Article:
Net Neutrality: Benefits, Drawbacks, Issues and Concerns
The Internet has been such an immense fixture in the lives of most Americans that it is impossible to imagine life without it. The Internet has become an invaluable tool to virtually everyone, and most people can’t imagine functioning without an open, free Internet that is available to everyone. In many ways, the Internet is a tremendous foundational pillar of society and of democracy: it is a virtual symbol of the equality of information for all people. As stated on the official websites of the American Civil Liberties Union, “We'd like to believe it will remain a place where you can always access any lawful content you want, and where the folks delivering that content can't play favorites because they disagree with the message being delivered or want to charge more money for faster delivery” (aclu.org, 2017). Currently, the way that the Internet is now—open, free, available to every man, woman and child regardless of background or tax bracket— refers to something that is known as net neutrality.
In a nutshell, net neutrality is the notion that internet service providers such as major companies like Time Warner or Comcast, should deal with all data coursing through their cables and cell towers equally (Finley, 2018). “That means they shouldn't be able to slide some data into ‘fast lanes’ while blocking or otherwise discriminating against other material” (Finley, 2018). It doesn’t take a very close examination to see what the inherent problem with a lack of net neutrality orbits around: it would allow big corporations to manipulate citizens in ways that are more aggravated than they already are. For example, this would mean that big Internet providers could perhaps slow down your access to YouTube or Netflix, as a means of motivating you to keep your cable subscription (Finley, 2018). The end of net neutrality could mean a host of truly damaging scenarios for the individual and citizen (Finley, 2018).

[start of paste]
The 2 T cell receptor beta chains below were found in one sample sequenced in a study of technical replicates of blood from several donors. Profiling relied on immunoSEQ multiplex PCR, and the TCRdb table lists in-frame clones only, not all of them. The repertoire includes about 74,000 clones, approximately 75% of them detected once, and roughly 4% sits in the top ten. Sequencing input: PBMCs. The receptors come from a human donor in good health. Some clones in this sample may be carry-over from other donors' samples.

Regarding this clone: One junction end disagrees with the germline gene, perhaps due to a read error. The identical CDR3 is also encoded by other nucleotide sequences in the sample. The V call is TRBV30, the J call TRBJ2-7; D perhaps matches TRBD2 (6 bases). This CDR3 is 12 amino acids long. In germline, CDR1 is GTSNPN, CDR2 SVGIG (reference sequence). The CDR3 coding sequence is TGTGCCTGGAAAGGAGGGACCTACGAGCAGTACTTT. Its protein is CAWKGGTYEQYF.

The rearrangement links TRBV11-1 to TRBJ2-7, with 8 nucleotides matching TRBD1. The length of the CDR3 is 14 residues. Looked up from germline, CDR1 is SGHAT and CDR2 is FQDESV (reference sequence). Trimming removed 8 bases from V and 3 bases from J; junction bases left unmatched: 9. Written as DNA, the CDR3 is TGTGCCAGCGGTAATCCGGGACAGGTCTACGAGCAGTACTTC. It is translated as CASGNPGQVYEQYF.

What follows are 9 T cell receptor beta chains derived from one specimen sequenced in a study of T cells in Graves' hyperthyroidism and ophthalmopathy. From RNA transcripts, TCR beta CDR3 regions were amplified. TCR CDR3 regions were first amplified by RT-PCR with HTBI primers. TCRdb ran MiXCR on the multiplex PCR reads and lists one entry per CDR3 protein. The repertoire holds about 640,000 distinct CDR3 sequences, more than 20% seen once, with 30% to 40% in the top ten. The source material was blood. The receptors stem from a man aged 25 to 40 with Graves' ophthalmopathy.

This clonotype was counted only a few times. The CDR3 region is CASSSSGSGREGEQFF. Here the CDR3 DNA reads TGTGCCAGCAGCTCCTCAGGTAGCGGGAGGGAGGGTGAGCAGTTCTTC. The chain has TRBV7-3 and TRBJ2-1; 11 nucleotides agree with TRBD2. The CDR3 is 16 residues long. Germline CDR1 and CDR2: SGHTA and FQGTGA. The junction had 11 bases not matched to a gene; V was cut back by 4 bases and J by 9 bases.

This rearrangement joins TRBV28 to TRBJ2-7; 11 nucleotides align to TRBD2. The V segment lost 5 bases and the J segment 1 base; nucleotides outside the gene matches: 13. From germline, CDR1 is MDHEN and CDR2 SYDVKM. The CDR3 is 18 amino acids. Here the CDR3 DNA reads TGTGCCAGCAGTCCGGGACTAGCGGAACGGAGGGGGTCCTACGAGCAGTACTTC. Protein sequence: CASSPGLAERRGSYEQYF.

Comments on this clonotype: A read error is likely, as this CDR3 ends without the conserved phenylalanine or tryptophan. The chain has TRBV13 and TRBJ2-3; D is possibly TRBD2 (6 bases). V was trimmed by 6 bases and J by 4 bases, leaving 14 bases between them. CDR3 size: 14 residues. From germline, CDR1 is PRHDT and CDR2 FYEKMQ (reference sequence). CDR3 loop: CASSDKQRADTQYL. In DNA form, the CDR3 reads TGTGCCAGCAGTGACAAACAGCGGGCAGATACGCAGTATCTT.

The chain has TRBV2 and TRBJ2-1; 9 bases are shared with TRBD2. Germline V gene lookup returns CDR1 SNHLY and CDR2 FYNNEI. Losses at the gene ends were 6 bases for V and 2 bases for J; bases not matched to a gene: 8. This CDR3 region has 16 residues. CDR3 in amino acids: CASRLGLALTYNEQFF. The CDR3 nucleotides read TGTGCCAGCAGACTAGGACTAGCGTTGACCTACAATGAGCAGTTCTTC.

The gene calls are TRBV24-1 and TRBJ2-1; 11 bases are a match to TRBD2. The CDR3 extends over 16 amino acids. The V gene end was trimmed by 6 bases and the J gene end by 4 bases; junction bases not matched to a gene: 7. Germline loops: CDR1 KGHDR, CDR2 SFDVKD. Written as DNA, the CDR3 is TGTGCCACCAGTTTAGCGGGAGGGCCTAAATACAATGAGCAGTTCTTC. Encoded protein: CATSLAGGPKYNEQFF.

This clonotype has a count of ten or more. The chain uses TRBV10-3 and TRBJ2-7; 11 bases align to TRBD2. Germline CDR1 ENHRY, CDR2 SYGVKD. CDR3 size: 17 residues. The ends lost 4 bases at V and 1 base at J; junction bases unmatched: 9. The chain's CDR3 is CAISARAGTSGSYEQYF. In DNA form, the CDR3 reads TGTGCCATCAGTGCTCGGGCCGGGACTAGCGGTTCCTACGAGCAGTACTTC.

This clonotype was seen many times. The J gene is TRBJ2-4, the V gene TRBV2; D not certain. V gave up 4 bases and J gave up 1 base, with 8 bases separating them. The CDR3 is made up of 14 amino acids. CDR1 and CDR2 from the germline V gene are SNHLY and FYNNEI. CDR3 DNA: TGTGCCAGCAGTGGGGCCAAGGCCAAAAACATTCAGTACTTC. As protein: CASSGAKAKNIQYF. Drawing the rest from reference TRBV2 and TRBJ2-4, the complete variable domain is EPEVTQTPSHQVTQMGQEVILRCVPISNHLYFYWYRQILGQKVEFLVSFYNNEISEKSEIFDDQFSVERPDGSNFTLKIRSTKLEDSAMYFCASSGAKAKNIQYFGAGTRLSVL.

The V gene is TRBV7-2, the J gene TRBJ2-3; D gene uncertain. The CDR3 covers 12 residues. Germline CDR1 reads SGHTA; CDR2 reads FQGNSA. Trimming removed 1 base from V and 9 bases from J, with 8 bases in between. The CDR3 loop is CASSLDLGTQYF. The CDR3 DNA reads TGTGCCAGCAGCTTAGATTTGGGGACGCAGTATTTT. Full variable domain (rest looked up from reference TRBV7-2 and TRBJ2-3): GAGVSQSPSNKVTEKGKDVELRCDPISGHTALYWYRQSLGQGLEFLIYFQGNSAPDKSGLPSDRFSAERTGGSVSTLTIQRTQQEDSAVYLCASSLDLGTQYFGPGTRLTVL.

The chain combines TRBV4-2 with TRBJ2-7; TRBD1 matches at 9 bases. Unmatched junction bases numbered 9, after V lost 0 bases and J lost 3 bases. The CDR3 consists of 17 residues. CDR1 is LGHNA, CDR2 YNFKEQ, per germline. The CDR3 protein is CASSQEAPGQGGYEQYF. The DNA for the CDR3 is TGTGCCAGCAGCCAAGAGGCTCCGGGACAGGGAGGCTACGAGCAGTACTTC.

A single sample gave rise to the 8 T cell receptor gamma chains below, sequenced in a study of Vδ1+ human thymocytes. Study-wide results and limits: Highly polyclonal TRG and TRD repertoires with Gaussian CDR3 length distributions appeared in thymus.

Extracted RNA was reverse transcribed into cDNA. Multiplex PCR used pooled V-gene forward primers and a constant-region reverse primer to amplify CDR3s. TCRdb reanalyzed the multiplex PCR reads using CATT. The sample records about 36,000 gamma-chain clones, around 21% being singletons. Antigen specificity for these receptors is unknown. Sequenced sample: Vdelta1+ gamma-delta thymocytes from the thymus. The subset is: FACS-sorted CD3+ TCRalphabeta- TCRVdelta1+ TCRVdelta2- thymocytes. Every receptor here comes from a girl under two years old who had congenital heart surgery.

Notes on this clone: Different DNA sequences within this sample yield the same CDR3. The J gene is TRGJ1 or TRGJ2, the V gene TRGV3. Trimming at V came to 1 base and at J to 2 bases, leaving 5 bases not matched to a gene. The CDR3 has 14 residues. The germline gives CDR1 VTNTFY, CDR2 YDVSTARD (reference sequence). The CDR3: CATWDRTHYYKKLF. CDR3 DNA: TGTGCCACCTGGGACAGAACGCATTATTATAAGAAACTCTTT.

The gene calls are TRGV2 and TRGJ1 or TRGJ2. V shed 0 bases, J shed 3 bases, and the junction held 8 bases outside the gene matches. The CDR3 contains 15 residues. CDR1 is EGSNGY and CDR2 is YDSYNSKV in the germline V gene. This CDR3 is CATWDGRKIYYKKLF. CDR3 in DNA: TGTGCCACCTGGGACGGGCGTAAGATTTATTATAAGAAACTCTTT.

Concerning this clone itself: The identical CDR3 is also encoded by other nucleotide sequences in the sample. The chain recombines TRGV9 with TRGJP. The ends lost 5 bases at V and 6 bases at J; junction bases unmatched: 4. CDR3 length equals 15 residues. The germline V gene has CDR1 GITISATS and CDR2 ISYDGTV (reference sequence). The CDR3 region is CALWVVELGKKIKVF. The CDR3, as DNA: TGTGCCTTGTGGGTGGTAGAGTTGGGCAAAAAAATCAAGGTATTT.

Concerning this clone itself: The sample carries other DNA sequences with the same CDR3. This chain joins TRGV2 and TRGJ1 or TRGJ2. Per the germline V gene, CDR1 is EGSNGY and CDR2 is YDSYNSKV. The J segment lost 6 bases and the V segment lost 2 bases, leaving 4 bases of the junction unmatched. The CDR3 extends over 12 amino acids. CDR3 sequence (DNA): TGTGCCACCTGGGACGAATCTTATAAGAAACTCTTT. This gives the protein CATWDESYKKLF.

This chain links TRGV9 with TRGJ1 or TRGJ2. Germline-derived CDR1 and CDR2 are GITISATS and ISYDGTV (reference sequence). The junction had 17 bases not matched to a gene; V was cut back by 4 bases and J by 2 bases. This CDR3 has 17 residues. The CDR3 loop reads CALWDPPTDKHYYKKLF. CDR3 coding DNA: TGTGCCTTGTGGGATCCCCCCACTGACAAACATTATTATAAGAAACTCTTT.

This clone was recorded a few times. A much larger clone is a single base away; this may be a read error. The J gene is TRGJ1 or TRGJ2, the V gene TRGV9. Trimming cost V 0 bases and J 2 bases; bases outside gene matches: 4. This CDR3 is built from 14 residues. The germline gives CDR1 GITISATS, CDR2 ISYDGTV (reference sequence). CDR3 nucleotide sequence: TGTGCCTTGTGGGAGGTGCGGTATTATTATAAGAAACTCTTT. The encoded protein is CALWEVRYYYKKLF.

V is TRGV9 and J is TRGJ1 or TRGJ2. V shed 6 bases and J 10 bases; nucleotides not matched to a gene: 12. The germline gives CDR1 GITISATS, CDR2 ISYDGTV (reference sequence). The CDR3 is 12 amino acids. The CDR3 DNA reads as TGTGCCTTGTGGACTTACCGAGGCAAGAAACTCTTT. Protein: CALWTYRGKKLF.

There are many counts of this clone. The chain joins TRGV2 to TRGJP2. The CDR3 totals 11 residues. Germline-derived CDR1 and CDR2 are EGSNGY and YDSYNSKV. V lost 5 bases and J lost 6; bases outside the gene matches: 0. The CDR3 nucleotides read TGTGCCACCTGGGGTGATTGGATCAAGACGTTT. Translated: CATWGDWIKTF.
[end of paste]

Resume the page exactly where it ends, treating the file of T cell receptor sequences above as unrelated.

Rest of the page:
Benefits of Net Neutrality
The benefits of net neutrality are very lucid, as this is the way that Americans and all global citizens currently exist, so the advantages are right before us. One of the major benefits of net neutrality is that it fosters freedom of expression (Curtis, 2017). As long as something is legal, that means that it cannot be blocked, even if something is made by a rival or competes with an Internet provider’s own interests. “Net neutrality lets all the many, diverse people in the world have a voice online, for better or worse” (Curtis, 2017). America is a nation that was built on freedom of expression and Americans know how important this is, in order to allow the citizens to build their own future and to allow the country to develop in the direction it needs to go in. Freedom of expression is the soul’s right to breathe, and restricting this in any way is damaging to all of us. Furthermore, a neutral Internet helps to foster innovation and competition (Curtis, 2017). When the Internet is open and neutral, it ensures that the playing-field is as level as it can reasonably be between big corporations and small businesses. Big corporations already have enough advantages over tiny start-ups. A non-neutral net would give them too big of an advantage that it would immediately stifle all small businesses and too easily create monopolies.